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Finding Solutions For Mass Incarceration

Prison cells
sean hobson
/
Flickr Creative Commons

Although the United States makes up just five percent of the global population, America holds 25 percent of the world's prison population.

Five decades ago, lawmakers implemented policy changes that have led to mass incarceration today.

One of the largest factors in mass incarceration is the school-to-prison pipeline where marginalized students are pushed out of school and into prison. In the pipeline, as well as mass incarceration as a whole, African Americans are disproportionately affected.

Host Frank Stasio talks with James Williams, Orange County public defender; Heather Thompson, professor of Afro-American studies at the University of Michigan; Tamar Birckhead, professor of law at UNC-Chapel Hill School of Law; Dennis Gaddy, executive director of Community Success Initiative; and John Chisholm, district attorney of Milwaukee.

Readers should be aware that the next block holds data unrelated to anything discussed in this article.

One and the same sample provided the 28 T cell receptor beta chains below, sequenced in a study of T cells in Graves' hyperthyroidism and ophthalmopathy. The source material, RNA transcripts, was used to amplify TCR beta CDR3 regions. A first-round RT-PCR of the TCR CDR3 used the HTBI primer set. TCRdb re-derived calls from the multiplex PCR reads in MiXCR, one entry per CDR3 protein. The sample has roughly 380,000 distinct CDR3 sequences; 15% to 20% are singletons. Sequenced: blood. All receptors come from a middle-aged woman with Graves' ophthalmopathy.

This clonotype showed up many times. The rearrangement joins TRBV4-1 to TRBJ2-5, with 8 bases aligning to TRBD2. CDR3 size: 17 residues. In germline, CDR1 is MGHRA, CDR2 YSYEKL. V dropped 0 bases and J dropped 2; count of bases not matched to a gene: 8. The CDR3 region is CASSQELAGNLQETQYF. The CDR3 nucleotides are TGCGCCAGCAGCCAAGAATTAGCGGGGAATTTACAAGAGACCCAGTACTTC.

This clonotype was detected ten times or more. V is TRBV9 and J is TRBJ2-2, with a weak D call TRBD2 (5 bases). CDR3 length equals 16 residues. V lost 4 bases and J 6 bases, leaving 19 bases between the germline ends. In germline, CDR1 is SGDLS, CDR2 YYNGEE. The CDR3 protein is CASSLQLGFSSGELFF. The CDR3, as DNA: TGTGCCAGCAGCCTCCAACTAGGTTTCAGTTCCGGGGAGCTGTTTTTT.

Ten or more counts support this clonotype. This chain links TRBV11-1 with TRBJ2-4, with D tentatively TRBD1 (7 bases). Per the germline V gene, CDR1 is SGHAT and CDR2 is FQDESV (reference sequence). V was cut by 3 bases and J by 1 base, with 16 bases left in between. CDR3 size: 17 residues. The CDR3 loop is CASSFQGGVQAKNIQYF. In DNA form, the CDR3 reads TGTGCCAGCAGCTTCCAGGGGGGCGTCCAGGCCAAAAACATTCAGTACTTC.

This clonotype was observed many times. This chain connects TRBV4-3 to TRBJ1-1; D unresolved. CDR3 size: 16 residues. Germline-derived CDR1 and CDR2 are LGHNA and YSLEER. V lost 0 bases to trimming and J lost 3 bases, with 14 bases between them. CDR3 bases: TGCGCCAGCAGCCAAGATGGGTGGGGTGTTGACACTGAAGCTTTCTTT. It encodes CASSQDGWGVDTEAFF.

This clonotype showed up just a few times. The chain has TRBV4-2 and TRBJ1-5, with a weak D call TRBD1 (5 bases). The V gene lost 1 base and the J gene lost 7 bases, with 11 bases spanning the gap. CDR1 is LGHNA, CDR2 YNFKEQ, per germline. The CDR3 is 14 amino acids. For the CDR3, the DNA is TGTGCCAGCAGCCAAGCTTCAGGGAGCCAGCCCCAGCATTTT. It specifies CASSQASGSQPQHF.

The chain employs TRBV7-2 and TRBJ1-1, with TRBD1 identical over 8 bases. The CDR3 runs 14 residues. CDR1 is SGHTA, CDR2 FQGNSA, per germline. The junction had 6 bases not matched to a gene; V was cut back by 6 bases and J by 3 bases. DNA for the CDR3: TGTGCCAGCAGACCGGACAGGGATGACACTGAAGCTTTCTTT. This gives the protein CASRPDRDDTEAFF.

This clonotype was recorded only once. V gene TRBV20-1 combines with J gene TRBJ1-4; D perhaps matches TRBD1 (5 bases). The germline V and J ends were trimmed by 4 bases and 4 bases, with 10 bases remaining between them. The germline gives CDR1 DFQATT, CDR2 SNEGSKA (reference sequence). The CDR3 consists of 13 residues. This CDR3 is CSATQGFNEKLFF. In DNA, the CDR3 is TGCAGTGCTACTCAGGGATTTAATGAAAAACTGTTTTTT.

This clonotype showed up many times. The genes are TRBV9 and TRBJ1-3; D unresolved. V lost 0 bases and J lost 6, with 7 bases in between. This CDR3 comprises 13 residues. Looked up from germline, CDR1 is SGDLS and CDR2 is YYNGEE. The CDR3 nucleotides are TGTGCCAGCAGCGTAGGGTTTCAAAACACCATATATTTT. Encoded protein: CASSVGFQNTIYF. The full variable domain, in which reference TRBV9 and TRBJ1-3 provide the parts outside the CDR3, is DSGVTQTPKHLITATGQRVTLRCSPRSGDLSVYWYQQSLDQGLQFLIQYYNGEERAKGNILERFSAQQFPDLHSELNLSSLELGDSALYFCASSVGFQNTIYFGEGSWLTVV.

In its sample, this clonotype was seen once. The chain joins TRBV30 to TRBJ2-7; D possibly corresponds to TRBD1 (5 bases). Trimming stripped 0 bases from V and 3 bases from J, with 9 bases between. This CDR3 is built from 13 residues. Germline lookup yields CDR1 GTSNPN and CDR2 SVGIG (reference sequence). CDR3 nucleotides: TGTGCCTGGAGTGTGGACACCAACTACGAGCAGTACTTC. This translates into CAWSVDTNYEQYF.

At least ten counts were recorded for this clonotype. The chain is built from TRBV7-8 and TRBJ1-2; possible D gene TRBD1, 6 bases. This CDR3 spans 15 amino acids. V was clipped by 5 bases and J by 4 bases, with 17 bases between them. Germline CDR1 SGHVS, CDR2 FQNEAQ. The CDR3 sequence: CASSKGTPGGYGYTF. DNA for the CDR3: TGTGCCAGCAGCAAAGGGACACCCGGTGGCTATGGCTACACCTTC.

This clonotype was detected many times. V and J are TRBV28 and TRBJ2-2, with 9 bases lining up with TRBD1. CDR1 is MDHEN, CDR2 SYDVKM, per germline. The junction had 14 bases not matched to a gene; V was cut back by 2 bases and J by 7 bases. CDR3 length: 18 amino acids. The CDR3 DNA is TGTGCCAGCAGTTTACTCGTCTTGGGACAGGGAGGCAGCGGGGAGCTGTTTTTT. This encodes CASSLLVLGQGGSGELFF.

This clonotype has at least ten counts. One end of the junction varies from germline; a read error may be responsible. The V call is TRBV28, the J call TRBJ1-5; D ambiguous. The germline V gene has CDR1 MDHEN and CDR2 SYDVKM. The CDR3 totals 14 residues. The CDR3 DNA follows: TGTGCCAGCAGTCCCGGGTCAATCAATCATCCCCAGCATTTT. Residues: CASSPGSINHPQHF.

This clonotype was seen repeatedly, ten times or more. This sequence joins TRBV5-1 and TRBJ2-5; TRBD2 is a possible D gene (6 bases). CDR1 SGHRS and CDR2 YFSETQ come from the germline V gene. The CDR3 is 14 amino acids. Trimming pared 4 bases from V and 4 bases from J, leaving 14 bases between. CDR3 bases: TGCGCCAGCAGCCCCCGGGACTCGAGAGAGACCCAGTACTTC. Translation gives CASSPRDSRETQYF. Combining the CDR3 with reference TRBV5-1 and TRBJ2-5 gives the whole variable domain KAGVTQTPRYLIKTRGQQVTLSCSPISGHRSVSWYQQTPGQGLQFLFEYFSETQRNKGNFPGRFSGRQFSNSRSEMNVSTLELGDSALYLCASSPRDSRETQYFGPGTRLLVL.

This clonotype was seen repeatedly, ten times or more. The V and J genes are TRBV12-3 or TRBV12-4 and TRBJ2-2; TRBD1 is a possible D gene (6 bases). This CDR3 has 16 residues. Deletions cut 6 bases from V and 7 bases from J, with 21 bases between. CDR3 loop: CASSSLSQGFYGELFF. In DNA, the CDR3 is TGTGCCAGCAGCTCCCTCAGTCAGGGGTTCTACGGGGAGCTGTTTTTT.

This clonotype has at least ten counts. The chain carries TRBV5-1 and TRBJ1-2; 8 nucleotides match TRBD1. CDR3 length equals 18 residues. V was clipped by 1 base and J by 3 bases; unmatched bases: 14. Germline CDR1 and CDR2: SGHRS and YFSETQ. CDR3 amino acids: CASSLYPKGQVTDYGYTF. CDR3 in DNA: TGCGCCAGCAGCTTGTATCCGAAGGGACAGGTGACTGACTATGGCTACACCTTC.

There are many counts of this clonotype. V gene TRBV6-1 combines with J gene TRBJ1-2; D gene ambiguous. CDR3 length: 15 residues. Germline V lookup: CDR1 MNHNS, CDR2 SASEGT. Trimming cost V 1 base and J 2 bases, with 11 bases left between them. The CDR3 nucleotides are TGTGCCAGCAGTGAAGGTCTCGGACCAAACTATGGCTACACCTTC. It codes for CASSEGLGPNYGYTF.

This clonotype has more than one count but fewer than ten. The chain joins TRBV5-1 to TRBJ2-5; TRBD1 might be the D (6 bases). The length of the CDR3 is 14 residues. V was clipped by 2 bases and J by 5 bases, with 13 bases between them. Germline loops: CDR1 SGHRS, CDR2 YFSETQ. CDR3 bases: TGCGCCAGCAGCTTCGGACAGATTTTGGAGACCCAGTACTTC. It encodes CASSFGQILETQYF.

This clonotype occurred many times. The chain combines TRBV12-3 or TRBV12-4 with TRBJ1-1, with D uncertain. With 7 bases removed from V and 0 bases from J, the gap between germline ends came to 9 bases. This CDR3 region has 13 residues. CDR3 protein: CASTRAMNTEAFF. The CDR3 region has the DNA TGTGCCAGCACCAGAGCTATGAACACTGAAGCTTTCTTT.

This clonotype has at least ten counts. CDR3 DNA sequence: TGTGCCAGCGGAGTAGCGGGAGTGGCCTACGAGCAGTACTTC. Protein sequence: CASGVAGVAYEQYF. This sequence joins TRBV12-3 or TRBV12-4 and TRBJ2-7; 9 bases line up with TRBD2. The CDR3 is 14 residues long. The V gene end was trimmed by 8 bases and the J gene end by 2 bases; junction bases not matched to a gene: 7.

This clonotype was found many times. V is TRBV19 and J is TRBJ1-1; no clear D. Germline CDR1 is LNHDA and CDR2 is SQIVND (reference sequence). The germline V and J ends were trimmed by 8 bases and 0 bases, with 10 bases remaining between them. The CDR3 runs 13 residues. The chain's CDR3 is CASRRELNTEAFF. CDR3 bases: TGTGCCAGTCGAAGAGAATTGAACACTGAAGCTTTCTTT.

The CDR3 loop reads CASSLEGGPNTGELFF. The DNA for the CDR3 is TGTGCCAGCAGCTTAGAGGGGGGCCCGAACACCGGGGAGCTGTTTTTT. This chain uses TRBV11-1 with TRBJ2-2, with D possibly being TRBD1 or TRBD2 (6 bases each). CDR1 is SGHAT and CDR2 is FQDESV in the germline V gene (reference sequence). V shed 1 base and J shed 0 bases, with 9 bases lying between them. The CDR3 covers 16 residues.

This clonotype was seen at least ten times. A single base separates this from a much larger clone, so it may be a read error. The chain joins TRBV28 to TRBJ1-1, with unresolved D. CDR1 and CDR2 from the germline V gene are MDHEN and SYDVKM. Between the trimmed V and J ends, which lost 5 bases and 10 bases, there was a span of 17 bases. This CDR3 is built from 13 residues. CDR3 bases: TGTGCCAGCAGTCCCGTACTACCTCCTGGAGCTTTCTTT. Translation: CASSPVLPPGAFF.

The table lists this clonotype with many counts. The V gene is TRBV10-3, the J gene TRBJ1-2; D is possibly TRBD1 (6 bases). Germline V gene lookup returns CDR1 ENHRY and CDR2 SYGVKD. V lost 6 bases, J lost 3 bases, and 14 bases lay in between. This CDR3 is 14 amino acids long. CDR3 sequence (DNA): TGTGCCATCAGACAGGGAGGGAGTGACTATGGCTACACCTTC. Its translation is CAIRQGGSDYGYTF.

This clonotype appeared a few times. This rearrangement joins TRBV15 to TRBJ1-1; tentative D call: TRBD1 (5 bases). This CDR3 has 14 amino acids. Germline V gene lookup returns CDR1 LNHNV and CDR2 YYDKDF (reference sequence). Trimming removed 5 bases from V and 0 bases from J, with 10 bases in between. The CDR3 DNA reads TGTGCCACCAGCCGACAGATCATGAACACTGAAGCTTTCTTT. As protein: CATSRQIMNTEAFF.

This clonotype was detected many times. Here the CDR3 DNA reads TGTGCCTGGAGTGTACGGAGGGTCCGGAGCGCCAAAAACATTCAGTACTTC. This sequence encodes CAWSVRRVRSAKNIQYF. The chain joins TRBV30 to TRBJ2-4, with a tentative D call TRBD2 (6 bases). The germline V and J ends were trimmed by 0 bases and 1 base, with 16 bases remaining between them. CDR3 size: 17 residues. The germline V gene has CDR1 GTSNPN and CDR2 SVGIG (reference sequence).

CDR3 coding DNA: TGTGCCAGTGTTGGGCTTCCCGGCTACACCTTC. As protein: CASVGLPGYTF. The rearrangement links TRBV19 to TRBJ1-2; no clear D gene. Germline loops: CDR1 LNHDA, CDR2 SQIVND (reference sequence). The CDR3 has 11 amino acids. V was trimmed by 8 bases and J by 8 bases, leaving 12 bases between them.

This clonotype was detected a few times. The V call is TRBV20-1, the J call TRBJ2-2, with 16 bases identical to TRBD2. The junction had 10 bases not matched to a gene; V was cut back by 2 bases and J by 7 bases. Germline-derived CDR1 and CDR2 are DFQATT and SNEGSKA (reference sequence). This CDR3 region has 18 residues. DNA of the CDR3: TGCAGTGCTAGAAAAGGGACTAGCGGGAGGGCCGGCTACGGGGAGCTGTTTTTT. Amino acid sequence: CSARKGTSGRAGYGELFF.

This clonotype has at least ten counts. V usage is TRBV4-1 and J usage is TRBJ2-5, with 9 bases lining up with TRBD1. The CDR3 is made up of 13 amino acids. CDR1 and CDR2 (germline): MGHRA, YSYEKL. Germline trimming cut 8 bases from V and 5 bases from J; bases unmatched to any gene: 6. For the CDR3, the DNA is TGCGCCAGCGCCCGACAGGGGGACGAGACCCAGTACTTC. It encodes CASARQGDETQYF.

Williams, Thompson and Birckhead will speak at a mass incarceration symposium titled “Understanding and Dismantling Mass Incarceration: What Solutions Exist for North Carolina?” on Thursday in Cary at the North Carolina Bar Association. 

Longtime NPR correspondent Frank Stasio was named permanent host of The State of Things in June 2006. A native of Buffalo, Frank has been in radio since the age of 19. He began his public radio career at WOI in Ames, Iowa, where he was a magazine show anchor and the station's News Director.
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